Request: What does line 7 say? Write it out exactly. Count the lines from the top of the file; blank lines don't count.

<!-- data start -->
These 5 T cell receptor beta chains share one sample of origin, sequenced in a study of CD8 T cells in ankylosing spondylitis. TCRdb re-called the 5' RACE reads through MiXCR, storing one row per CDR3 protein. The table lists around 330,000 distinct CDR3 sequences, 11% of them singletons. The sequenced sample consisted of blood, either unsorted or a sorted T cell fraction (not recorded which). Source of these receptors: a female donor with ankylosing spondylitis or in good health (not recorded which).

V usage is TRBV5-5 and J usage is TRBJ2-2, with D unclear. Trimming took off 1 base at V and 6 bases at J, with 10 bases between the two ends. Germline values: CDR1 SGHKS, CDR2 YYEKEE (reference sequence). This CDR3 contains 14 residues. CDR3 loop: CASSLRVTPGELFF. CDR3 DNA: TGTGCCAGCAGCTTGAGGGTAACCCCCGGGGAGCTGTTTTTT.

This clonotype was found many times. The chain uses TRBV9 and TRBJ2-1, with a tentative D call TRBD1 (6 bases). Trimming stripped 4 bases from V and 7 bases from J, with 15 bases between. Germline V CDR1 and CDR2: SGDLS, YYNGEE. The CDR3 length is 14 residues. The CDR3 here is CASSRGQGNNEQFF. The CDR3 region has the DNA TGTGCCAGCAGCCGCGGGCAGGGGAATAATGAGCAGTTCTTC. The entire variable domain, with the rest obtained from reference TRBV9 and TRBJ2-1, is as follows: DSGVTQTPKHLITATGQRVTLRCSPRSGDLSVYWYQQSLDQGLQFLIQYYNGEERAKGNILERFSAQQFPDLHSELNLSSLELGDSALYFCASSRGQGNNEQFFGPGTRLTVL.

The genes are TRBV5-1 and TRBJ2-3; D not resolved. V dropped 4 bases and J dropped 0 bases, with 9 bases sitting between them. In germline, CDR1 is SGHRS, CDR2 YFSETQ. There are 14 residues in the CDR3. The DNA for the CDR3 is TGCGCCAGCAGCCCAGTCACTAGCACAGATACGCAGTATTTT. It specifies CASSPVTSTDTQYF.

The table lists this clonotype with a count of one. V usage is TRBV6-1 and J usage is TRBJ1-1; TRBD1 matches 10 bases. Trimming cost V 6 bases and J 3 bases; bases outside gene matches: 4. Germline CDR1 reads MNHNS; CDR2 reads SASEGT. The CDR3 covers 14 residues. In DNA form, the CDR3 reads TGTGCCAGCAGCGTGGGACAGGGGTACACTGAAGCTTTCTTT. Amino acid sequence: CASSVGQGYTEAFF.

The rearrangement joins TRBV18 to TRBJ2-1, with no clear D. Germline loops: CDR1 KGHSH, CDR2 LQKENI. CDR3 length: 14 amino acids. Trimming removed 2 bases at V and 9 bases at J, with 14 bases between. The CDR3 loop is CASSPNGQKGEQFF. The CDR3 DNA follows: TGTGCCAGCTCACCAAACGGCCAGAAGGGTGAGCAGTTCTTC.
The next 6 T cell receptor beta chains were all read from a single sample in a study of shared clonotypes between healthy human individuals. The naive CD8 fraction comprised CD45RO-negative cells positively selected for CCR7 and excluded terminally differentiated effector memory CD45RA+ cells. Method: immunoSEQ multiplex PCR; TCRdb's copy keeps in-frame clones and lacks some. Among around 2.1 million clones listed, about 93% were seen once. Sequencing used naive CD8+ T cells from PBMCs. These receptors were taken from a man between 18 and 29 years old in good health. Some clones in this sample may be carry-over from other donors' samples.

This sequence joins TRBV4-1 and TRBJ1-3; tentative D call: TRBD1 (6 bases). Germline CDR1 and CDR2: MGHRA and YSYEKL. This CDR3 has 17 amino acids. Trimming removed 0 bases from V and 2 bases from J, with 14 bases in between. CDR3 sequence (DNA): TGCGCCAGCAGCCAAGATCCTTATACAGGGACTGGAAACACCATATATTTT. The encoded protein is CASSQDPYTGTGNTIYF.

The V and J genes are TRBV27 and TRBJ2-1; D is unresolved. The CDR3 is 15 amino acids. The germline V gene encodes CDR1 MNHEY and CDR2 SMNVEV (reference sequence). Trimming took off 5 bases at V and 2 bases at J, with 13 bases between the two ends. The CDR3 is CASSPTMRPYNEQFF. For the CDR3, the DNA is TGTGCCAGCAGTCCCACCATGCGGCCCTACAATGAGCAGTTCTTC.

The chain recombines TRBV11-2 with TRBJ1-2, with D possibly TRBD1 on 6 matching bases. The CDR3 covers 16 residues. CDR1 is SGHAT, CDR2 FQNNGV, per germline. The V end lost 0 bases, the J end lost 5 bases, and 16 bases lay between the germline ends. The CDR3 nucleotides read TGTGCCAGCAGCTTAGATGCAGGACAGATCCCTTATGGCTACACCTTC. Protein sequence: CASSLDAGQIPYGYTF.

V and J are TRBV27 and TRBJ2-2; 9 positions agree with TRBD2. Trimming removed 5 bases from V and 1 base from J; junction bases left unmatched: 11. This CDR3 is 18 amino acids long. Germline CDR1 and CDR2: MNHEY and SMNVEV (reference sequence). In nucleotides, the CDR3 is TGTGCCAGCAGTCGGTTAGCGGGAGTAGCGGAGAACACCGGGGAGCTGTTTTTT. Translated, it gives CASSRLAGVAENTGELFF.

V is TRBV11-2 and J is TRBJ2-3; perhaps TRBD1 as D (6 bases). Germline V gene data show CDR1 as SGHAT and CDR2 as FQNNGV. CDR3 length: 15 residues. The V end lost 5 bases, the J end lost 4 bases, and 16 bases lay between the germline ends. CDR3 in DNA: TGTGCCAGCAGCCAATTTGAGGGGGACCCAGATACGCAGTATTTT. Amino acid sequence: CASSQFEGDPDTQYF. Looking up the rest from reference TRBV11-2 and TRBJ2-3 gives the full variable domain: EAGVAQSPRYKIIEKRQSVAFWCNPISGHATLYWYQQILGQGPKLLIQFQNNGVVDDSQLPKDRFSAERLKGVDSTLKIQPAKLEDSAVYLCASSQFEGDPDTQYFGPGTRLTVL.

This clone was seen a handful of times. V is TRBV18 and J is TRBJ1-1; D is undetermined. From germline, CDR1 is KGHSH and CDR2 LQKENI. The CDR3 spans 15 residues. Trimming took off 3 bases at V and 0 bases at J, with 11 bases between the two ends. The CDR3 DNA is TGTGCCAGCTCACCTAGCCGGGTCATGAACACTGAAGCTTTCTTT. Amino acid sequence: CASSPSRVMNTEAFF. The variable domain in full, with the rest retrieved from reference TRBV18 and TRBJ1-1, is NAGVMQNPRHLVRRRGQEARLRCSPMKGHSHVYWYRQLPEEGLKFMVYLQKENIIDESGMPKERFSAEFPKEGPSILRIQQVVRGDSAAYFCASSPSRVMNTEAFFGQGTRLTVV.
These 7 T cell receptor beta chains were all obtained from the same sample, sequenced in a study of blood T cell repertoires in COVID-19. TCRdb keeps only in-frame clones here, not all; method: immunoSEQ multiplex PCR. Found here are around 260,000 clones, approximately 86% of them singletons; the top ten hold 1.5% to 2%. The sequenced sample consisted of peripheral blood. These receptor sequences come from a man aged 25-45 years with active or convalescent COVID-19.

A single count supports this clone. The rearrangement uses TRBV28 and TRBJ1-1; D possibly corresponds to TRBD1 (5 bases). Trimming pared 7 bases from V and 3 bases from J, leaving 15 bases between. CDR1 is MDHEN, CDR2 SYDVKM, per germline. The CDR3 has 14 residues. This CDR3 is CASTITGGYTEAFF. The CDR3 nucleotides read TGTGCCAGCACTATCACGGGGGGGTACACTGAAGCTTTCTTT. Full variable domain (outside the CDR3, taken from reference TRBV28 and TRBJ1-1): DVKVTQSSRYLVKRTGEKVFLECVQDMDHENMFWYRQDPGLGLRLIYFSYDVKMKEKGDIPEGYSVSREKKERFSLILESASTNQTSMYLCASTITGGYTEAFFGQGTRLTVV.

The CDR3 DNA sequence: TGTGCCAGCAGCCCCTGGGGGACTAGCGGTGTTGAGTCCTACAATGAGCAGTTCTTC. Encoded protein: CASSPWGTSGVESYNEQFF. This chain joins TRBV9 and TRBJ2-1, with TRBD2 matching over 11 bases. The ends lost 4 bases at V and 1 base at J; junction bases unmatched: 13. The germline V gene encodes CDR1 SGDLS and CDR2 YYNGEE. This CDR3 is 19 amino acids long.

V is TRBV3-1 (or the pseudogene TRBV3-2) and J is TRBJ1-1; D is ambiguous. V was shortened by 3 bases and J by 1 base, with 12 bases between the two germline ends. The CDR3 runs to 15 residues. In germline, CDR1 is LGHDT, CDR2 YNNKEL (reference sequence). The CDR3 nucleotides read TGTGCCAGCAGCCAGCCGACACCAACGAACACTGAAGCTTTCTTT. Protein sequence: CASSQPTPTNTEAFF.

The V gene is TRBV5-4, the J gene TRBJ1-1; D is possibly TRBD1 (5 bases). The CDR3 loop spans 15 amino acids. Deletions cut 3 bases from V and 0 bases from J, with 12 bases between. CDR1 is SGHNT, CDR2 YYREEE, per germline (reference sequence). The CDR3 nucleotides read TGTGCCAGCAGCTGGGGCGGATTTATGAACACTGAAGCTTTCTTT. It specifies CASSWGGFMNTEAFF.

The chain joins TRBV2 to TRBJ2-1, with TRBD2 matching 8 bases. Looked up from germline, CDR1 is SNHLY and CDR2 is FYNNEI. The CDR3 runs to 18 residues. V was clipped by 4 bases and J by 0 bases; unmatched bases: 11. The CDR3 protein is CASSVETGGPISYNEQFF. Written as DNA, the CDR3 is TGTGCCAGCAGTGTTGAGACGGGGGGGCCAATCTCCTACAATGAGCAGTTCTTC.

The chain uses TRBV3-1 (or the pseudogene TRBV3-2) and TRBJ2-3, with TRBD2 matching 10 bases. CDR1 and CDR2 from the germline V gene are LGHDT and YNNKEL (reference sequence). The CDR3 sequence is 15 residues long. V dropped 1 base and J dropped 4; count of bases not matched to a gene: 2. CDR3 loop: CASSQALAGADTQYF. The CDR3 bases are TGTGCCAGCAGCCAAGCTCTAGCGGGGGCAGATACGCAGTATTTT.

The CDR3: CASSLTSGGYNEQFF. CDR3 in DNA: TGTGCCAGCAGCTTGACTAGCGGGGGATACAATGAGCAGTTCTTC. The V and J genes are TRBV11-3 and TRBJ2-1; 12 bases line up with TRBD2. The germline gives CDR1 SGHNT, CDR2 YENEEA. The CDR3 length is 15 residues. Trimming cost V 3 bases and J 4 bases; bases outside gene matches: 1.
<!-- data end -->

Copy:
The next 6 T cell receptor beta chains were all read from a single sample in a study of shared clonotypes between healthy human individuals. The naive CD8 fraction comprised CD45RO-negative cells positively selected for CCR7 and excluded terminally differentiated effector memory CD45RA+ cells. Method: immunoSEQ multiplex PCR; TCRdb's copy keeps in-frame clones and lacks some. Among around 2.1 million clones listed, about 93% were seen once. Sequencing used naive CD8+ T cells from PBMCs. These receptors were taken from a man between 18 and 29 years old in good health. Some clones in this sample may be carry-over from other donors' samples.